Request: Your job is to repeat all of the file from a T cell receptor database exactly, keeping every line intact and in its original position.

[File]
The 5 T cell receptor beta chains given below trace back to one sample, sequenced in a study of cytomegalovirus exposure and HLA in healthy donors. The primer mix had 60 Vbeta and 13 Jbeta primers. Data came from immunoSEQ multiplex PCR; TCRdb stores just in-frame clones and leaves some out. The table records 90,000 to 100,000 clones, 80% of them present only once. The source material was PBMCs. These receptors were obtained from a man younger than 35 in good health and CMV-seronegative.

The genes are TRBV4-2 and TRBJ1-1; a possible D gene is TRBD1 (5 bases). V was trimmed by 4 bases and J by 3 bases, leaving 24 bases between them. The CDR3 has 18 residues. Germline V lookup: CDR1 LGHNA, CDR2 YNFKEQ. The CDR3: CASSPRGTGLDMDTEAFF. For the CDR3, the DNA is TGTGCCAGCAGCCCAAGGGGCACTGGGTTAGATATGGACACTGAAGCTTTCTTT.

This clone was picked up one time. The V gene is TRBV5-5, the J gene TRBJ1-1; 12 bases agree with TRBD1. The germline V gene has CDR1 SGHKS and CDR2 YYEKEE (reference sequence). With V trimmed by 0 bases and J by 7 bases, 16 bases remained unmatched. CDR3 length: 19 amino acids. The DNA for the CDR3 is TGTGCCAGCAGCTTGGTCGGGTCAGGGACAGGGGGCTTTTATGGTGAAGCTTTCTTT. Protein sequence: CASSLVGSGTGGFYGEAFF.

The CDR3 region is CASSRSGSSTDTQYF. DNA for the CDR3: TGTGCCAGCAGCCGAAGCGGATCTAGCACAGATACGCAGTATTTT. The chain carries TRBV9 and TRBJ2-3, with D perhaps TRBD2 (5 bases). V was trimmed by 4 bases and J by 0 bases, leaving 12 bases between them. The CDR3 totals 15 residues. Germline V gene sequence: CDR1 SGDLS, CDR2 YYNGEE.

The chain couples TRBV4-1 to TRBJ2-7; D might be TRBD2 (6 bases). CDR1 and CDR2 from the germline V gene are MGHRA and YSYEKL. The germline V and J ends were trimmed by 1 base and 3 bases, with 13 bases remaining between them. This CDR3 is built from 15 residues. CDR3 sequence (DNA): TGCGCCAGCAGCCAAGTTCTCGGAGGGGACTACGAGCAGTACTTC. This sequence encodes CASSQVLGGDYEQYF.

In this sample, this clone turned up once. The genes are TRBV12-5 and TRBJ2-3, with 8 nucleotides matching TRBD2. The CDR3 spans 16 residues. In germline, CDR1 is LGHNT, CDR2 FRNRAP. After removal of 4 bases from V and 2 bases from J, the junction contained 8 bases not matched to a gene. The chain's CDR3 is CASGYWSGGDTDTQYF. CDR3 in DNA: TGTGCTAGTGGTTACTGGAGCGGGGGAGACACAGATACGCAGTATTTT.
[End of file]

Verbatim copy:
The 5 T cell receptor beta chains given below trace back to one sample, sequenced in a study of cytomegalovirus exposure and HLA in healthy donors. The primer mix had 60 Vbeta and 13 Jbeta primers. Data came from immunoSEQ multiplex PCR; TCRdb stores just in-frame clones and leaves some out. The table records 90,000 to 100,000 clones, 80% of them present only once. The source material was PBMCs. These receptors were obtained from a man younger than 35 in good health and CMV-seronegative.

The genes are TRBV4-2 and TRBJ1-1; a possible D gene is TRBD1 (5 bases). V was trimmed by 4 bases and J by 3 bases, leaving 24 bases between them. The CDR3 has 18 residues. Germline V lookup: CDR1 LGHNA, CDR2 YNFKEQ. The CDR3: CASSPRGTGLDMDTEAFF. For the CDR3, the DNA is TGTGCCAGCAGCCCAAGGGGCACTGGGTTAGATATGGACACTGAAGCTTTCTTT.

This clone was picked up one time. The V gene is TRBV5-5, the J gene TRBJ1-1; 12 bases agree with TRBD1. The germline V gene has CDR1 SGHKS and CDR2 YYEKEE (reference sequence). With V trimmed by 0 bases and J by 7 bases, 16 bases remained unmatched. CDR3 length: 19 amino acids. The DNA for the CDR3 is TGTGCCAGCAGCTTGGTCGGGTCAGGGACAGGGGGCTTTTATGGTGAAGCTTTCTTT. Protein sequence: CASSLVGSGTGGFYGEAFF.

The CDR3 region is CASSRSGSSTDTQYF. DNA for the CDR3: TGTGCCAGCAGCCGAAGCGGATCTAGCACAGATACGCAGTATTTT. The chain carries TRBV9 and TRBJ2-3, with D perhaps TRBD2 (5 bases). V was trimmed by 4 bases and J by 0 bases, leaving 12 bases between them. The CDR3 totals 15 residues. Germline V gene sequence: CDR1 SGDLS, CDR2 YYNGEE.

The chain couples TRBV4-1 to TRBJ2-7; D might be TRBD2 (6 bases). CDR1 and CDR2 from the germline V gene are MGHRA and YSYEKL. The germline V and J ends were trimmed by 1 base and 3 bases, with 13 bases remaining between them. This CDR3 is built from 15 residues. CDR3 sequence (DNA): TGCGCCAGCAGCCAAGTTCTCGGAGGGGACTACGAGCAGTACTTC. This sequence encodes CASSQVLGGDYEQYF.

In this sample, this clone turned up once. The genes are TRBV12-5 and TRBJ2-3, with 8 nucleotides matching TRBD2. The CDR3 spans 16 residues. In germline, CDR1 is LGHNT, CDR2 FRNRAP. After removal of 4 bases from V and 2 bases from J, the junction contained 8 bases not matched to a gene. The chain's CDR3 is CASGYWSGGDTDTQYF. CDR3 in DNA: TGTGCTAGTGGTTACTGGAGCGGGGGAGACACAGATACGCAGTATTTT.